I think the Foveon+Sigma story is an excellent example of how camera BODY and its functionality overall is significantly more important than just the sensor.
That might be true, but then that's why I like to purchase the sensor in Sigma's smaller and less costly DP series body (or I should say "camera"). Certainly the initial price of the SD-1 was absurd, and a bit of a fiasco...and the current SD Merrill is still not enough camera for the money.
And certainly Sigma makes very few lenses that are capable of making full use of the Merrill sensor's resolution. Perhaps the new 35mm f/1.4, and a couple of their superteles...Again, that's why I like to purchase the DP series camera, because their lenses can and do impart the full resolution onto the sensor.
But I thought this discussion was really more about the sensor itself, rather than a convenient opportunity to slam Sigma for producing less than competitive DSLR's...So it's kind of sad that it has suddenly gone in that direction.
Please, don't assume you know my intent, and don't put words in my mouth. I was not being opportunistic or gleeful about the option to slam Sigma, I was simply stating a fact. The FACT is, they produce an inferior DSLR. It isn't a slam, I am not sadistically getting a rise for bringing the point up. It's just a fact (even according to DPReview, the SD-1 is a real mixed bag, and has some very glaring flaws, quirky dial functionality, etc.) I know certain people like them, but numbers speak loudly, and if Sigma's cameras were better, the numbers would speak to that. The people I know who own Sigma DSLRs own them for the sole purpose of having Foveon. Few ever really bring up the body features or functionality unless the discussion takes a turn for the worse, and they enter full blown defensive mode. Interestingly, but not really surprisingly, nearly every single person I know who owns a Sigma DSLR with a Foveon is a landscape photographer, with one who does portraiture.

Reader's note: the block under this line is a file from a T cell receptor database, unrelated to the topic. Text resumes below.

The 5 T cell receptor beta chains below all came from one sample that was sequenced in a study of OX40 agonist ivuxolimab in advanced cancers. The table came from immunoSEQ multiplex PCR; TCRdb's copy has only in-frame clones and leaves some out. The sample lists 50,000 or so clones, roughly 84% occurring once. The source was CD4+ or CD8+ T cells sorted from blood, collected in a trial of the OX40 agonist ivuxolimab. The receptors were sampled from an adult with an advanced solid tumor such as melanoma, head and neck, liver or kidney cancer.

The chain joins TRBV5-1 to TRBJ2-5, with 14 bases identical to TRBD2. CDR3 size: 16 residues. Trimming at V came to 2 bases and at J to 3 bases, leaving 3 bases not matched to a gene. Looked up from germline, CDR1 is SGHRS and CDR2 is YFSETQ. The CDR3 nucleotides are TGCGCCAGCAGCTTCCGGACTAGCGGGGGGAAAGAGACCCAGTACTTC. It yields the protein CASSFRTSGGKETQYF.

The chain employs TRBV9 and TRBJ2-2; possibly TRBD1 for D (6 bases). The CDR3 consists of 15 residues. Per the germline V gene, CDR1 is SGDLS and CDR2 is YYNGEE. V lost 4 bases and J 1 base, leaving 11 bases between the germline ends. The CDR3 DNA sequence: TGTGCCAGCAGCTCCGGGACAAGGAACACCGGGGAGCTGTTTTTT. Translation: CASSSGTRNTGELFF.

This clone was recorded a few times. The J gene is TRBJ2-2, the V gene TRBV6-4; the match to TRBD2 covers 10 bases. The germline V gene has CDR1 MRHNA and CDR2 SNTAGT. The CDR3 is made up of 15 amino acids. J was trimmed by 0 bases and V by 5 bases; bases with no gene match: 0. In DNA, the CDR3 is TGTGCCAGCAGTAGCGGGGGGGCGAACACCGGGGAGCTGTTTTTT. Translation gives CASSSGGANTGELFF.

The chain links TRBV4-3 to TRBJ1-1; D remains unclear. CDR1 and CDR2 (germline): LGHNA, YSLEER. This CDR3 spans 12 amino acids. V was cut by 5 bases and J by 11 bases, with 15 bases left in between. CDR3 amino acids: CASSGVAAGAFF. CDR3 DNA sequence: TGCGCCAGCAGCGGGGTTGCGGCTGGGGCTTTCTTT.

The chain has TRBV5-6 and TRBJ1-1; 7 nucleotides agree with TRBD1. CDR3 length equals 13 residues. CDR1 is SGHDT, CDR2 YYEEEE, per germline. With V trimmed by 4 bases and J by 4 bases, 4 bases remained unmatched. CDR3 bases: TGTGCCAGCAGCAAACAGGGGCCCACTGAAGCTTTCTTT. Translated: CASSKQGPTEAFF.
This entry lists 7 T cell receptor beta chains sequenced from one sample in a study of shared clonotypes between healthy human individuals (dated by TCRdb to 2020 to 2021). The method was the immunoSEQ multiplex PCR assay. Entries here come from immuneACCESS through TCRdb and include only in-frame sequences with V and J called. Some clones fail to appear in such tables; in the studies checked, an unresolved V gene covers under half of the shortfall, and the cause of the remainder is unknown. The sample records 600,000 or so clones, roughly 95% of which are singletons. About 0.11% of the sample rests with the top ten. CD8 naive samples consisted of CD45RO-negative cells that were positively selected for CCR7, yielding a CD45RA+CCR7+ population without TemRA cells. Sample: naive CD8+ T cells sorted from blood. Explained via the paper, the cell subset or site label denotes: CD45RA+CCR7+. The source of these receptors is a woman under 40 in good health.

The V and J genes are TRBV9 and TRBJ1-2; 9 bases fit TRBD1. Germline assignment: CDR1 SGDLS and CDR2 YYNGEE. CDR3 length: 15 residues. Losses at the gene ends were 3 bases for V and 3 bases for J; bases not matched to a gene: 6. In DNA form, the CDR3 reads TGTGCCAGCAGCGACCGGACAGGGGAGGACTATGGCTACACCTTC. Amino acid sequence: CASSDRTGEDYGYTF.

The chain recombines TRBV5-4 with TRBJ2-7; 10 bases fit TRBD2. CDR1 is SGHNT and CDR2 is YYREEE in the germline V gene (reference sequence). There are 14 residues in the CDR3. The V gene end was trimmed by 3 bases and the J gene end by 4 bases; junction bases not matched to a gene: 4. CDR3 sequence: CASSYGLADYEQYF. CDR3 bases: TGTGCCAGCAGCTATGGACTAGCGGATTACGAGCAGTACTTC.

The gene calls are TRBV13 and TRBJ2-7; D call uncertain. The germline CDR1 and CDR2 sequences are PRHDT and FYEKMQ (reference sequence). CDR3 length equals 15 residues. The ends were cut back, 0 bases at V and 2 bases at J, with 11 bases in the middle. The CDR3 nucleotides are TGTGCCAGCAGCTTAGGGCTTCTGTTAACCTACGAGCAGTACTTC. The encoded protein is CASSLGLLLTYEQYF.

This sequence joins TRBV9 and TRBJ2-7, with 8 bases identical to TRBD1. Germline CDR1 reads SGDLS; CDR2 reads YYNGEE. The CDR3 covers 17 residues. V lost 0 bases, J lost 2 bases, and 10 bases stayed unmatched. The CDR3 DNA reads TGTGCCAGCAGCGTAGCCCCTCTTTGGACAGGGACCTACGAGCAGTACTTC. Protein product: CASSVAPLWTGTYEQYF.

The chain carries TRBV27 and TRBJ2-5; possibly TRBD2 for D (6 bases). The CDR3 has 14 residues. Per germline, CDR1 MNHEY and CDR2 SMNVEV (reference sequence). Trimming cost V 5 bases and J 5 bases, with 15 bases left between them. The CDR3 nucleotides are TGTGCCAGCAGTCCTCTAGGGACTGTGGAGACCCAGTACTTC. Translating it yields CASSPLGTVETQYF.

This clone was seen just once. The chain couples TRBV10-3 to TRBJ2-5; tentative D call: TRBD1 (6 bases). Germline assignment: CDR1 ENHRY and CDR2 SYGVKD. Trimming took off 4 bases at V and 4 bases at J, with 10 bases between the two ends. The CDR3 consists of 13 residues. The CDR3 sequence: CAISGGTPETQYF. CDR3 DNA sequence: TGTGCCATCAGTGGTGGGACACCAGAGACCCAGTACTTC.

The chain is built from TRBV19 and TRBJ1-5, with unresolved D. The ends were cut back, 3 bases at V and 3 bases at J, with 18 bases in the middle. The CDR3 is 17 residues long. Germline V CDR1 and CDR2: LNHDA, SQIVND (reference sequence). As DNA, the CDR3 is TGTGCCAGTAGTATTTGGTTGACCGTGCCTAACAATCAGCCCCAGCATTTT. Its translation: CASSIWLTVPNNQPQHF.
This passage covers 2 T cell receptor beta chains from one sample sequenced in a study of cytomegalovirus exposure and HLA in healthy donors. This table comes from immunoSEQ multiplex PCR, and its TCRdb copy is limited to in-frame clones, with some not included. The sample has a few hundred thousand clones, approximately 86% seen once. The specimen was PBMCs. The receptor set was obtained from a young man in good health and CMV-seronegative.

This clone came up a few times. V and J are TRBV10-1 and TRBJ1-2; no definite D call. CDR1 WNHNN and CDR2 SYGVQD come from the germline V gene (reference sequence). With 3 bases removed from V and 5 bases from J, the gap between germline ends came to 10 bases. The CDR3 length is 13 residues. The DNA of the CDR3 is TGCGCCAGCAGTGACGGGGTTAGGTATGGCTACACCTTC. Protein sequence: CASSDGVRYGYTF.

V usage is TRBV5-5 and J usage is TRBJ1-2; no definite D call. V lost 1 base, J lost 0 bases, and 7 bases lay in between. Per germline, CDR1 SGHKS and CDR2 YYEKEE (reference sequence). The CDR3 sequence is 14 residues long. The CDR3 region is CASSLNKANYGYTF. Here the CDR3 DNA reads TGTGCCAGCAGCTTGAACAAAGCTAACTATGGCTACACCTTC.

In the current flow of discussion, a point was made about why Sigma's Foveon isn't selling because the technology is inferior for one reason or another. I simply wanted to point out that it is less likely that the technology is inferior in general (it most certainly has its strengths, and it excels where it is strong), but Sigma isn't really the company that can bring Foveon to full bear on the market against giants like Nikon, Canon, and Sony. The truly SAD thing is that it is Sigma who owns Foveon, and that they can't seem to execute it's success. Again...I'm not opportunistically trying to bash Sigma here...its just an empirical fact (something based on years of observing Sigma fumble around with their priceless Foveon football, and never really making it, nor the camera bodies that house it, into the end zone...to my own dismay, I might add.)